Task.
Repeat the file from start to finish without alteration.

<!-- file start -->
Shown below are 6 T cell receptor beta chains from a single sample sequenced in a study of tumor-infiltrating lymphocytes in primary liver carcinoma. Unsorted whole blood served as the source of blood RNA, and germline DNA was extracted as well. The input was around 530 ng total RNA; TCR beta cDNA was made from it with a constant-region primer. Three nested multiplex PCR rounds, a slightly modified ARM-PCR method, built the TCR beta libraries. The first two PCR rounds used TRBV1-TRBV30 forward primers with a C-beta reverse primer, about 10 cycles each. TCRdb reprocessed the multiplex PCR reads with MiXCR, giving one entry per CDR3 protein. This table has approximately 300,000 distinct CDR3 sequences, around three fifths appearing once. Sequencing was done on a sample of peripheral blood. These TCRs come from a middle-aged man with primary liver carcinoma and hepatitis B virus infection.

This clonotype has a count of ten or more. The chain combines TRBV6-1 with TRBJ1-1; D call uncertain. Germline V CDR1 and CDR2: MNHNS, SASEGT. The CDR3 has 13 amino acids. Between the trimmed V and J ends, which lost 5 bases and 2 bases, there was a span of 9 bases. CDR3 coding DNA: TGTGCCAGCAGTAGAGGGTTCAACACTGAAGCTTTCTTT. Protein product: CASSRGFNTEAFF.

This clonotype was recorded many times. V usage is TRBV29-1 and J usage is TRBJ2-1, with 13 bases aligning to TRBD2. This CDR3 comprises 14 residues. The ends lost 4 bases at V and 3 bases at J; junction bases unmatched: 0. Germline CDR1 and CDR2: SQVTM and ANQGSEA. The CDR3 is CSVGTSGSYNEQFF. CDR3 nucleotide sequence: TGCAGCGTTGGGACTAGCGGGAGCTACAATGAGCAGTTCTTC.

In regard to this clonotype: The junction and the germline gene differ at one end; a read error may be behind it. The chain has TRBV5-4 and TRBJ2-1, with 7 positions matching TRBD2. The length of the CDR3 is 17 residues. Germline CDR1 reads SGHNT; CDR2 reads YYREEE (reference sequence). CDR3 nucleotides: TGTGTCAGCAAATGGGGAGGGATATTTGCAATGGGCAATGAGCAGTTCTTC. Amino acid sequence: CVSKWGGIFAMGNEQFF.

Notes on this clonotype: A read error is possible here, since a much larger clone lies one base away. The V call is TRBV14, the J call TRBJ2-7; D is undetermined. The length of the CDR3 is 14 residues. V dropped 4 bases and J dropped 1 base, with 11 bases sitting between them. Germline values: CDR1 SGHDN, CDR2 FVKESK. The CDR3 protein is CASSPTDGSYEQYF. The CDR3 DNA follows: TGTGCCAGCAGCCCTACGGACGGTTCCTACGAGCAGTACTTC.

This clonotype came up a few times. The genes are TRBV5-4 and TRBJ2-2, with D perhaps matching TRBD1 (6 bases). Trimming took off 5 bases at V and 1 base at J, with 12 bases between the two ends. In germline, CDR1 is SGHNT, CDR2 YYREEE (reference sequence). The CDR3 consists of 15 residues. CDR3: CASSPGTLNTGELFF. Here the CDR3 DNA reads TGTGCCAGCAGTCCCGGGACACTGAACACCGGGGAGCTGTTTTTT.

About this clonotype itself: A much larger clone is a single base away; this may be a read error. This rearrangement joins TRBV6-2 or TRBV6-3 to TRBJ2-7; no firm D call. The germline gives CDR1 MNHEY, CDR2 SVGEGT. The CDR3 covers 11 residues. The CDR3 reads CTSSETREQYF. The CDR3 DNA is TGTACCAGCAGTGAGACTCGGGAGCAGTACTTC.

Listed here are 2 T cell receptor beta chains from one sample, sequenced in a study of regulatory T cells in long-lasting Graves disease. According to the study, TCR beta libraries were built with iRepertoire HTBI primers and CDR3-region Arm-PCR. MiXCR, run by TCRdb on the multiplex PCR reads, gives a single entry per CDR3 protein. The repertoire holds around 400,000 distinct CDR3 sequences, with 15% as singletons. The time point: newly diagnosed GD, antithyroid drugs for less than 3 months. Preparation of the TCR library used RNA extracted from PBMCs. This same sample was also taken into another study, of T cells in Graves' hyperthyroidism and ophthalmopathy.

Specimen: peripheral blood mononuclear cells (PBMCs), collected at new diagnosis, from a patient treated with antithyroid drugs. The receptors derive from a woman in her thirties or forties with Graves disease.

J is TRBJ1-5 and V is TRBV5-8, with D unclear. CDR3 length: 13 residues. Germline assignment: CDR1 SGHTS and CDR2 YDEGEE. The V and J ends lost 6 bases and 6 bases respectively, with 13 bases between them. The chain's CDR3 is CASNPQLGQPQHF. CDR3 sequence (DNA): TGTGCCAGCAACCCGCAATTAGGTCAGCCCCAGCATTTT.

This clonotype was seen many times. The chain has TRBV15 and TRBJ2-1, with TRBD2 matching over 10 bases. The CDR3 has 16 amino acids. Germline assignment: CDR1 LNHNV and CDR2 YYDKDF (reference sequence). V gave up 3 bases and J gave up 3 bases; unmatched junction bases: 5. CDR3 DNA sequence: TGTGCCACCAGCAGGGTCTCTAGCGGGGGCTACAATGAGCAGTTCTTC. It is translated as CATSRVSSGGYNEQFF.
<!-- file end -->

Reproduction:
Shown below are 6 T cell receptor beta chains from a single sample sequenced in a study of tumor-infiltrating lymphocytes in primary liver carcinoma. Unsorted whole blood served as the source of blood RNA, and germline DNA was extracted as well. The input was around 530 ng total RNA; TCR beta cDNA was made from it with a constant-region primer. Three nested multiplex PCR rounds, a slightly modified ARM-PCR method, built the TCR beta libraries. The first two PCR rounds used TRBV1-TRBV30 forward primers with a C-beta reverse primer, about 10 cycles each. TCRdb reprocessed the multiplex PCR reads with MiXCR, giving one entry per CDR3 protein. This table has approximately 300,000 distinct CDR3 sequences, around three fifths appearing once. Sequencing was done on a sample of peripheral blood. These TCRs come from a middle-aged man with primary liver carcinoma and hepatitis B virus infection.

This clonotype has a count of ten or more. The chain combines TRBV6-1 with TRBJ1-1; D call uncertain. Germline V CDR1 and CDR2: MNHNS, SASEGT. The CDR3 has 13 amino acids. Between the trimmed V and J ends, which lost 5 bases and 2 bases, there was a span of 9 bases. CDR3 coding DNA: TGTGCCAGCAGTAGAGGGTTCAACACTGAAGCTTTCTTT. Protein product: CASSRGFNTEAFF.

This clonotype was recorded many times. V usage is TRBV29-1 and J usage is TRBJ2-1, with 13 bases aligning to TRBD2. This CDR3 comprises 14 residues. The ends lost 4 bases at V and 3 bases at J; junction bases unmatched: 0. Germline CDR1 and CDR2: SQVTM and ANQGSEA. The CDR3 is CSVGTSGSYNEQFF. CDR3 nucleotide sequence: TGCAGCGTTGGGACTAGCGGGAGCTACAATGAGCAGTTCTTC.

In regard to this clonotype: The junction and the germline gene differ at one end; a read error may be behind it. The chain has TRBV5-4 and TRBJ2-1, with 7 positions matching TRBD2. The length of the CDR3 is 17 residues. Germline CDR1 reads SGHNT; CDR2 reads YYREEE (reference sequence). CDR3 nucleotides: TGTGTCAGCAAATGGGGAGGGATATTTGCAATGGGCAATGAGCAGTTCTTC. Amino acid sequence: CVSKWGGIFAMGNEQFF.

Notes on this clonotype: A read error is possible here, since a much larger clone lies one base away. The V call is TRBV14, the J call TRBJ2-7; D is undetermined. The length of the CDR3 is 14 residues. V dropped 4 bases and J dropped 1 base, with 11 bases sitting between them. Germline values: CDR1 SGHDN, CDR2 FVKESK. The CDR3 protein is CASSPTDGSYEQYF. The CDR3 DNA follows: TGTGCCAGCAGCCCTACGGACGGTTCCTACGAGCAGTACTTC.

This clonotype came up a few times. The genes are TRBV5-4 and TRBJ2-2, with D perhaps matching TRBD1 (6 bases). Trimming took off 5 bases at V and 1 base at J, with 12 bases between the two ends. In germline, CDR1 is SGHNT, CDR2 YYREEE (reference sequence). The CDR3 consists of 15 residues. CDR3: CASSPGTLNTGELFF. Here the CDR3 DNA reads TGTGCCAGCAGTCCCGGGACACTGAACACCGGGGAGCTGTTTTTT.

About this clonotype itself: A much larger clone is a single base away; this may be a read error. This rearrangement joins TRBV6-2 or TRBV6-3 to TRBJ2-7; no firm D call. The germline gives CDR1 MNHEY, CDR2 SVGEGT. The CDR3 covers 11 residues. The CDR3 reads CTSSETREQYF. The CDR3 DNA is TGTACCAGCAGTGAGACTCGGGAGCAGTACTTC.

Listed here are 2 T cell receptor beta chains from one sample, sequenced in a study of regulatory T cells in long-lasting Graves disease. According to the study, TCR beta libraries were built with iRepertoire HTBI primers and CDR3-region Arm-PCR. MiXCR, run by TCRdb on the multiplex PCR reads, gives a single entry per CDR3 protein. The repertoire holds around 400,000 distinct CDR3 sequences, with 15% as singletons. The time point: newly diagnosed GD, antithyroid drugs for less than 3 months. Preparation of the TCR library used RNA extracted from PBMCs. This same sample was also taken into another study, of T cells in Graves' hyperthyroidism and ophthalmopathy.

Specimen: peripheral blood mononuclear cells (PBMCs), collected at new diagnosis, from a patient treated with antithyroid drugs. The receptors derive from a woman in her thirties or forties with Graves disease.

J is TRBJ1-5 and V is TRBV5-8, with D unclear. CDR3 length: 13 residues. Germline assignment: CDR1 SGHTS and CDR2 YDEGEE. The V and J ends lost 6 bases and 6 bases respectively, with 13 bases between them. The chain's CDR3 is CASNPQLGQPQHF. CDR3 sequence (DNA): TGTGCCAGCAACCCGCAATTAGGTCAGCCCCAGCATTTT.

This clonotype was seen many times. The chain has TRBV15 and TRBJ2-1, with TRBD2 matching over 10 bases. The CDR3 has 16 amino acids. Germline assignment: CDR1 LNHNV and CDR2 YYDKDF (reference sequence). V gave up 3 bases and J gave up 3 bases; unmatched junction bases: 5. CDR3 DNA sequence: TGTGCCACCAGCAGGGTCTCTAGCGGGGGCTACAATGAGCAGTTCTTC. It is translated as CATSRVSSGGYNEQFF.